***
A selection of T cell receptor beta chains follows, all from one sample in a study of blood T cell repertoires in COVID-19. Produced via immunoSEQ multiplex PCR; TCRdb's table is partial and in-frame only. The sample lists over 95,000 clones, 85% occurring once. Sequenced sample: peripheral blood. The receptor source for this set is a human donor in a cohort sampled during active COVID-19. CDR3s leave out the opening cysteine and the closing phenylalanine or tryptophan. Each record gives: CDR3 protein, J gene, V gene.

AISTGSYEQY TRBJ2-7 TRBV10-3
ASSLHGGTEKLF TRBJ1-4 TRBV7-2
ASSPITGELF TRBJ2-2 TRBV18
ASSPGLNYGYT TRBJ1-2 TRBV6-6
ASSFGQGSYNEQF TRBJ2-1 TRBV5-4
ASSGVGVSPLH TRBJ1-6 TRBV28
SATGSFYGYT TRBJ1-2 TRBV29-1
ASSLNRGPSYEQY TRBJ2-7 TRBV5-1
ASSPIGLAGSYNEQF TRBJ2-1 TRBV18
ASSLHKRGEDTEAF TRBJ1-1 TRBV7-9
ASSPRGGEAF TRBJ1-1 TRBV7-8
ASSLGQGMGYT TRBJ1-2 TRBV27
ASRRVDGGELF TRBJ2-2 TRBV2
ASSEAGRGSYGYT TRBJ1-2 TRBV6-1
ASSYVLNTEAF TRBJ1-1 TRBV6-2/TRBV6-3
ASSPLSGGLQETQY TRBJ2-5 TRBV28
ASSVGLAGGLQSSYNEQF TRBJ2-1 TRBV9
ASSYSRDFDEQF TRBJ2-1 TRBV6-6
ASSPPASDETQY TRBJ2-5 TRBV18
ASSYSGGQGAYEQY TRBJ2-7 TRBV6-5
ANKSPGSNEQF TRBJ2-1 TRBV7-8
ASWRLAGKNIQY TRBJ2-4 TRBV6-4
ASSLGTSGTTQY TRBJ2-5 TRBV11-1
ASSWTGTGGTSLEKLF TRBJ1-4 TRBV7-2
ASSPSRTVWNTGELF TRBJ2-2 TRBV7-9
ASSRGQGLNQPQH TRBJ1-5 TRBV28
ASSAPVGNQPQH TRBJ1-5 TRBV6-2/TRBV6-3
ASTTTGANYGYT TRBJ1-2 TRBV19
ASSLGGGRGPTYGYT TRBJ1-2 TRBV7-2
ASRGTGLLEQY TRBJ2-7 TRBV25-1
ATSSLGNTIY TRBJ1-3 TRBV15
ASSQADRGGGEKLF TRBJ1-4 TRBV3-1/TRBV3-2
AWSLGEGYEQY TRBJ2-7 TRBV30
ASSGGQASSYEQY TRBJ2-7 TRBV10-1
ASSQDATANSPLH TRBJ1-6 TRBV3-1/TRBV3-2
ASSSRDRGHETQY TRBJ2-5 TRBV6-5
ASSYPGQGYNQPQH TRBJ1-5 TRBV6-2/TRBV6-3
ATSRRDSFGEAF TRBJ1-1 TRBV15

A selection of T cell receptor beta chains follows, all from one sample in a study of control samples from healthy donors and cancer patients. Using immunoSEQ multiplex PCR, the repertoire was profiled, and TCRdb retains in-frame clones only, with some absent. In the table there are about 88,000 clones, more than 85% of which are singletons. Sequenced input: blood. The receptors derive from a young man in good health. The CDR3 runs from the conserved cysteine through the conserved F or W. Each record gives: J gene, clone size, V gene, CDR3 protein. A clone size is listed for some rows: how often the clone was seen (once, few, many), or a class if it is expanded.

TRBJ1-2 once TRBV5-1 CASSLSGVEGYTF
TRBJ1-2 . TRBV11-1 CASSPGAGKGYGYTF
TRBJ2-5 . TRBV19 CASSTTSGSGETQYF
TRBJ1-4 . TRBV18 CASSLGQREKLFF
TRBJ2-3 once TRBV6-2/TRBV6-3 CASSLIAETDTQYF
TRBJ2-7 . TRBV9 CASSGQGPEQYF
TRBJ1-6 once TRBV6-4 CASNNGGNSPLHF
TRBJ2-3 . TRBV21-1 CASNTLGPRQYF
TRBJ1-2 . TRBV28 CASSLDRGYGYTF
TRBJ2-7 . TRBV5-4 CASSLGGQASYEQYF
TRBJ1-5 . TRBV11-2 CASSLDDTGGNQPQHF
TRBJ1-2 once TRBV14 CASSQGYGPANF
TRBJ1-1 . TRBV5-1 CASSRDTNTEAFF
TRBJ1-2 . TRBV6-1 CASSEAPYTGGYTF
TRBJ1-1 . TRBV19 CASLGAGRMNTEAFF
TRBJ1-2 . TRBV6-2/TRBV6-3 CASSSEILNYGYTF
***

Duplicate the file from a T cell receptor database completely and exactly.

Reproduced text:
A selection of T cell receptor beta chains follows, all from one sample in a study of blood T cell repertoires in COVID-19. Produced via immunoSEQ multiplex PCR; TCRdb's table is partial and in-frame only. The sample lists over 95,000 clones, 85% occurring once. Sequenced sample: peripheral blood. The receptor source for this set is a human donor in a cohort sampled during active COVID-19. CDR3s leave out the opening cysteine and the closing phenylalanine or tryptophan. Each record gives: CDR3 protein, J gene, V gene.

AISTGSYEQY TRBJ2-7 TRBV10-3
ASSLHGGTEKLF TRBJ1-4 TRBV7-2
ASSPITGELF TRBJ2-2 TRBV18
ASSPGLNYGYT TRBJ1-2 TRBV6-6
ASSFGQGSYNEQF TRBJ2-1 TRBV5-4
ASSGVGVSPLH TRBJ1-6 TRBV28
SATGSFYGYT TRBJ1-2 TRBV29-1
ASSLNRGPSYEQY TRBJ2-7 TRBV5-1
ASSPIGLAGSYNEQF TRBJ2-1 TRBV18
ASSLHKRGEDTEAF TRBJ1-1 TRBV7-9
ASSPRGGEAF TRBJ1-1 TRBV7-8
ASSLGQGMGYT TRBJ1-2 TRBV27
ASRRVDGGELF TRBJ2-2 TRBV2
ASSEAGRGSYGYT TRBJ1-2 TRBV6-1
ASSYVLNTEAF TRBJ1-1 TRBV6-2/TRBV6-3
ASSPLSGGLQETQY TRBJ2-5 TRBV28
ASSVGLAGGLQSSYNEQF TRBJ2-1 TRBV9
ASSYSRDFDEQF TRBJ2-1 TRBV6-6
ASSPPASDETQY TRBJ2-5 TRBV18
ASSYSGGQGAYEQY TRBJ2-7 TRBV6-5
ANKSPGSNEQF TRBJ2-1 TRBV7-8
ASWRLAGKNIQY TRBJ2-4 TRBV6-4
ASSLGTSGTTQY TRBJ2-5 TRBV11-1
ASSWTGTGGTSLEKLF TRBJ1-4 TRBV7-2
ASSPSRTVWNTGELF TRBJ2-2 TRBV7-9
ASSRGQGLNQPQH TRBJ1-5 TRBV28
ASSAPVGNQPQH TRBJ1-5 TRBV6-2/TRBV6-3
ASTTTGANYGYT TRBJ1-2 TRBV19
ASSLGGGRGPTYGYT TRBJ1-2 TRBV7-2
ASRGTGLLEQY TRBJ2-7 TRBV25-1
ATSSLGNTIY TRBJ1-3 TRBV15
ASSQADRGGGEKLF TRBJ1-4 TRBV3-1/TRBV3-2
AWSLGEGYEQY TRBJ2-7 TRBV30
ASSGGQASSYEQY TRBJ2-7 TRBV10-1
ASSQDATANSPLH TRBJ1-6 TRBV3-1/TRBV3-2
ASSSRDRGHETQY TRBJ2-5 TRBV6-5
ASSYPGQGYNQPQH TRBJ1-5 TRBV6-2/TRBV6-3
ATSRRDSFGEAF TRBJ1-1 TRBV15

A selection of T cell receptor beta chains follows, all from one sample in a study of control samples from healthy donors and cancer patients. Using immunoSEQ multiplex PCR, the repertoire was profiled, and TCRdb retains in-frame clones only, with some absent. In the table there are about 88,000 clones, more than 85% of which are singletons. Sequenced input: blood. The receptors derive from a young man in good health. The CDR3 runs from the conserved cysteine through the conserved F or W. Each record gives: J gene, clone size, V gene, CDR3 protein. A clone size is listed for some rows: how often the clone was seen (once, few, many), or a class if it is expanded.

TRBJ1-2 once TRBV5-1 CASSLSGVEGYTF
TRBJ1-2 . TRBV11-1 CASSPGAGKGYGYTF
TRBJ2-5 . TRBV19 CASSTTSGSGETQYF
TRBJ1-4 . TRBV18 CASSLGQREKLFF
TRBJ2-3 once TRBV6-2/TRBV6-3 CASSLIAETDTQYF
TRBJ2-7 . TRBV9 CASSGQGPEQYF
TRBJ1-6 once TRBV6-4 CASNNGGNSPLHF
TRBJ2-3 . TRBV21-1 CASNTLGPRQYF
TRBJ1-2 . TRBV28 CASSLDRGYGYTF
TRBJ2-7 . TRBV5-4 CASSLGGQASYEQYF
TRBJ1-5 . TRBV11-2 CASSLDDTGGNQPQHF
TRBJ1-2 once TRBV14 CASSQGYGPANF
TRBJ1-1 . TRBV5-1 CASSRDTNTEAFF
TRBJ1-2 . TRBV6-1 CASSEAPYTGGYTF
TRBJ1-1 . TRBV19 CASLGAGRMNTEAFF
TRBJ1-2 . TRBV6-2/TRBV6-3 CASSSEILNYGYTF